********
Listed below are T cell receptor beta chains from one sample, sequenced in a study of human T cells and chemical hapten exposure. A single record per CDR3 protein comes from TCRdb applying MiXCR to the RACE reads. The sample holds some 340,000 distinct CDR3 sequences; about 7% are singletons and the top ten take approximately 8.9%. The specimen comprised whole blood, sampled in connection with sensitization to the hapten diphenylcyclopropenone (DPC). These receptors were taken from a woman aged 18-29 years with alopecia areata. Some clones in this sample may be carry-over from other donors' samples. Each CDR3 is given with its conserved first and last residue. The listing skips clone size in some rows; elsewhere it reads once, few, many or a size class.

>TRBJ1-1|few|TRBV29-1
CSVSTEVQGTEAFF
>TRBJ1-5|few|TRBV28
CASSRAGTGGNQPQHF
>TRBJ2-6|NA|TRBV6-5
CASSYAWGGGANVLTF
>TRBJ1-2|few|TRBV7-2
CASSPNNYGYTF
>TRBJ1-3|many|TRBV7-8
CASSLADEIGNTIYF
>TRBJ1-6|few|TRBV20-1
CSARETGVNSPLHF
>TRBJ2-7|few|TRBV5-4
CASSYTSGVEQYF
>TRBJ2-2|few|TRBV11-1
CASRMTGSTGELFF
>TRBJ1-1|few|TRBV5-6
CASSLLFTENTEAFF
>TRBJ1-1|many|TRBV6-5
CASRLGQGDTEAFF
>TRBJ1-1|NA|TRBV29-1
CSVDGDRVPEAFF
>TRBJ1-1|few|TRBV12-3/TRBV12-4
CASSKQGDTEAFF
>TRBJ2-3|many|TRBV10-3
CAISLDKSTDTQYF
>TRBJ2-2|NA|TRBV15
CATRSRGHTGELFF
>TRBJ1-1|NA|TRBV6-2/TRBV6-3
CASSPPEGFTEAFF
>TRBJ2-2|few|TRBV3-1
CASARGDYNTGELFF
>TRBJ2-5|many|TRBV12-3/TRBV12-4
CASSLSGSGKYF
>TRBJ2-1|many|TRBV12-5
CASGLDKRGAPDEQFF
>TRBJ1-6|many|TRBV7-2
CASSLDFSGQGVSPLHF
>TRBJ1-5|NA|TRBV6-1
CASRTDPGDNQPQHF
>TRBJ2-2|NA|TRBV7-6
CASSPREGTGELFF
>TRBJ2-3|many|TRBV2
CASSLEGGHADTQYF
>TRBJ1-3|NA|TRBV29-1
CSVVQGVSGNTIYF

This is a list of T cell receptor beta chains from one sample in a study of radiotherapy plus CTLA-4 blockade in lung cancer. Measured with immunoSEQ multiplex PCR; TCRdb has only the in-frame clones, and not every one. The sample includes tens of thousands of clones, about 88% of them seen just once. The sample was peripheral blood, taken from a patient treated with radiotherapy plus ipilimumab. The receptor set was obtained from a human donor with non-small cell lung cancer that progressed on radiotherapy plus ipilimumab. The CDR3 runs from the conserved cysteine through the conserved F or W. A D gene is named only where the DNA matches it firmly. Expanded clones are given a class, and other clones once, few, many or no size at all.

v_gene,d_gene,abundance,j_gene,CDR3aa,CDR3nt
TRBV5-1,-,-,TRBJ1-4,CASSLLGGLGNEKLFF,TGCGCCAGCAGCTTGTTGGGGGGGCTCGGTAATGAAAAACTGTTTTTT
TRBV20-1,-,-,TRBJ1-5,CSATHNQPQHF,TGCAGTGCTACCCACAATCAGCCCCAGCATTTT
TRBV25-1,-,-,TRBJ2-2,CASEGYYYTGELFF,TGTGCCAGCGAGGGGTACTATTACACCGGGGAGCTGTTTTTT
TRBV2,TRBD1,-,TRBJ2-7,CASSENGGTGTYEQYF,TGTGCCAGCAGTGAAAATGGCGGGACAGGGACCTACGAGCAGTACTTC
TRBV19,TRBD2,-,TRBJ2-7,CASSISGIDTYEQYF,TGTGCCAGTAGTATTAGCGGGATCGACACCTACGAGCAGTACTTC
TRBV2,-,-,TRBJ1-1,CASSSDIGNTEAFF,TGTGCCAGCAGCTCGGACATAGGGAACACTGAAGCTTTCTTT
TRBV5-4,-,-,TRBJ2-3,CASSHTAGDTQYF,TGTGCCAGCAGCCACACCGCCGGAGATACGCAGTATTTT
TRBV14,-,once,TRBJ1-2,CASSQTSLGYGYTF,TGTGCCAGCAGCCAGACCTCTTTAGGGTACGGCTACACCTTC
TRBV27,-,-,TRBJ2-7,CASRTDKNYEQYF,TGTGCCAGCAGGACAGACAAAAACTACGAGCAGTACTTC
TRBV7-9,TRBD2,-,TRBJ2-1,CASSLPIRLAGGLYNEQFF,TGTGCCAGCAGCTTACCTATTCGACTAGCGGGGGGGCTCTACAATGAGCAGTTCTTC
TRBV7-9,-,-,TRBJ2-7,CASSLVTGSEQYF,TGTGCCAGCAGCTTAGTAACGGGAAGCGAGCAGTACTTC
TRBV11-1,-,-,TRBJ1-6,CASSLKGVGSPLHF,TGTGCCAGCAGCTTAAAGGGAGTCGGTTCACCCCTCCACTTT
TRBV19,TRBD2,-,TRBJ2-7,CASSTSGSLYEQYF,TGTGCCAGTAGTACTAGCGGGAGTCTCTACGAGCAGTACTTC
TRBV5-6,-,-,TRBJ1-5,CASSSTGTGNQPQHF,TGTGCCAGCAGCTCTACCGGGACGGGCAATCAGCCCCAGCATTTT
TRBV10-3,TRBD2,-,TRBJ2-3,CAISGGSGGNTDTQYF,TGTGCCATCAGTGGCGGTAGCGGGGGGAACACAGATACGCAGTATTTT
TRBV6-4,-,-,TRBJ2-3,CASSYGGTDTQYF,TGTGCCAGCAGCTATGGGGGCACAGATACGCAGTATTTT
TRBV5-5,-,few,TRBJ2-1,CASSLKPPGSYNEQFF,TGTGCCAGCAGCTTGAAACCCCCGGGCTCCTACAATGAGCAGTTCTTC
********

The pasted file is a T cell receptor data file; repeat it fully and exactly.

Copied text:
Listed below are T cell receptor beta chains from one sample, sequenced in a study of human T cells and chemical hapten exposure. A single record per CDR3 protein comes from TCRdb applying MiXCR to the RACE reads. The sample holds some 340,000 distinct CDR3 sequences; about 7% are singletons and the top ten take approximately 8.9%. The specimen comprised whole blood, sampled in connection with sensitization to the hapten diphenylcyclopropenone (DPC). These receptors were taken from a woman aged 18-29 years with alopecia areata. Some clones in this sample may be carry-over from other donors' samples. Each CDR3 is given with its conserved first and last residue. The listing skips clone size in some rows; elsewhere it reads once, few, many or a size class.

>TRBJ1-1|few|TRBV29-1
CSVSTEVQGTEAFF
>TRBJ1-5|few|TRBV28
CASSRAGTGGNQPQHF
>TRBJ2-6|NA|TRBV6-5
CASSYAWGGGANVLTF
>TRBJ1-2|few|TRBV7-2
CASSPNNYGYTF
>TRBJ1-3|many|TRBV7-8
CASSLADEIGNTIYF
>TRBJ1-6|few|TRBV20-1
CSARETGVNSPLHF
>TRBJ2-7|few|TRBV5-4
CASSYTSGVEQYF
>TRBJ2-2|few|TRBV11-1
CASRMTGSTGELFF
>TRBJ1-1|few|TRBV5-6
CASSLLFTENTEAFF
>TRBJ1-1|many|TRBV6-5
CASRLGQGDTEAFF
>TRBJ1-1|NA|TRBV29-1
CSVDGDRVPEAFF
>TRBJ1-1|few|TRBV12-3/TRBV12-4
CASSKQGDTEAFF
>TRBJ2-3|many|TRBV10-3
CAISLDKSTDTQYF
>TRBJ2-2|NA|TRBV15
CATRSRGHTGELFF
>TRBJ1-1|NA|TRBV6-2/TRBV6-3
CASSPPEGFTEAFF
>TRBJ2-2|few|TRBV3-1
CASARGDYNTGELFF
>TRBJ2-5|many|TRBV12-3/TRBV12-4
CASSLSGSGKYF
>TRBJ2-1|many|TRBV12-5
CASGLDKRGAPDEQFF
>TRBJ1-6|many|TRBV7-2
CASSLDFSGQGVSPLHF
>TRBJ1-5|NA|TRBV6-1
CASRTDPGDNQPQHF
>TRBJ2-2|NA|TRBV7-6
CASSPREGTGELFF
>TRBJ2-3|many|TRBV2
CASSLEGGHADTQYF
>TRBJ1-3|NA|TRBV29-1
CSVVQGVSGNTIYF

This is a list of T cell receptor beta chains from one sample in a study of radiotherapy plus CTLA-4 blockade in lung cancer. Measured with immunoSEQ multiplex PCR; TCRdb has only the in-frame clones, and not every one. The sample includes tens of thousands of clones, about 88% of them seen just once. The sample was peripheral blood, taken from a patient treated with radiotherapy plus ipilimumab. The receptor set was obtained from a human donor with non-small cell lung cancer that progressed on radiotherapy plus ipilimumab. The CDR3 runs from the conserved cysteine through the conserved F or W. A D gene is named only where the DNA matches it firmly. Expanded clones are given a class, and other clones once, few, many or no size at all.

v_gene,d_gene,abundance,j_gene,CDR3aa,CDR3nt
TRBV5-1,-,-,TRBJ1-4,CASSLLGGLGNEKLFF,TGCGCCAGCAGCTTGTTGGGGGGGCTCGGTAATGAAAAACTGTTTTTT
TRBV20-1,-,-,TRBJ1-5,CSATHNQPQHF,TGCAGTGCTACCCACAATCAGCCCCAGCATTTT
TRBV25-1,-,-,TRBJ2-2,CASEGYYYTGELFF,TGTGCCAGCGAGGGGTACTATTACACCGGGGAGCTGTTTTTT
TRBV2,TRBD1,-,TRBJ2-7,CASSENGGTGTYEQYF,TGTGCCAGCAGTGAAAATGGCGGGACAGGGACCTACGAGCAGTACTTC
TRBV19,TRBD2,-,TRBJ2-7,CASSISGIDTYEQYF,TGTGCCAGTAGTATTAGCGGGATCGACACCTACGAGCAGTACTTC
TRBV2,-,-,TRBJ1-1,CASSSDIGNTEAFF,TGTGCCAGCAGCTCGGACATAGGGAACACTGAAGCTTTCTTT
TRBV5-4,-,-,TRBJ2-3,CASSHTAGDTQYF,TGTGCCAGCAGCCACACCGCCGGAGATACGCAGTATTTT
TRBV14,-,once,TRBJ1-2,CASSQTSLGYGYTF,TGTGCCAGCAGCCAGACCTCTTTAGGGTACGGCTACACCTTC
TRBV27,-,-,TRBJ2-7,CASRTDKNYEQYF,TGTGCCAGCAGGACAGACAAAAACTACGAGCAGTACTTC
TRBV7-9,TRBD2,-,TRBJ2-1,CASSLPIRLAGGLYNEQFF,TGTGCCAGCAGCTTACCTATTCGACTAGCGGGGGGGCTCTACAATGAGCAGTTCTTC
TRBV7-9,-,-,TRBJ2-7,CASSLVTGSEQYF,TGTGCCAGCAGCTTAGTAACGGGAAGCGAGCAGTACTTC
TRBV11-1,-,-,TRBJ1-6,CASSLKGVGSPLHF,TGTGCCAGCAGCTTAAAGGGAGTCGGTTCACCCCTCCACTTT
TRBV19,TRBD2,-,TRBJ2-7,CASSTSGSLYEQYF,TGTGCCAGTAGTACTAGCGGGAGTCTCTACGAGCAGTACTTC
TRBV5-6,-,-,TRBJ1-5,CASSSTGTGNQPQHF,TGTGCCAGCAGCTCTACCGGGACGGGCAATCAGCCCCAGCATTTT
TRBV10-3,TRBD2,-,TRBJ2-3,CAISGGSGGNTDTQYF,TGTGCCATCAGTGGCGGTAGCGGGGGGAACACAGATACGCAGTATTTT
TRBV6-4,-,-,TRBJ2-3,CASSYGGTDTQYF,TGTGCCAGCAGCTATGGGGGCACAGATACGCAGTATTTT
TRBV5-5,-,few,TRBJ2-1,CASSLKPPGSYNEQFF,TGTGCCAGCAGCTTGAAACCCCCGGGCTCCTACAATGAGCAGTTCTTC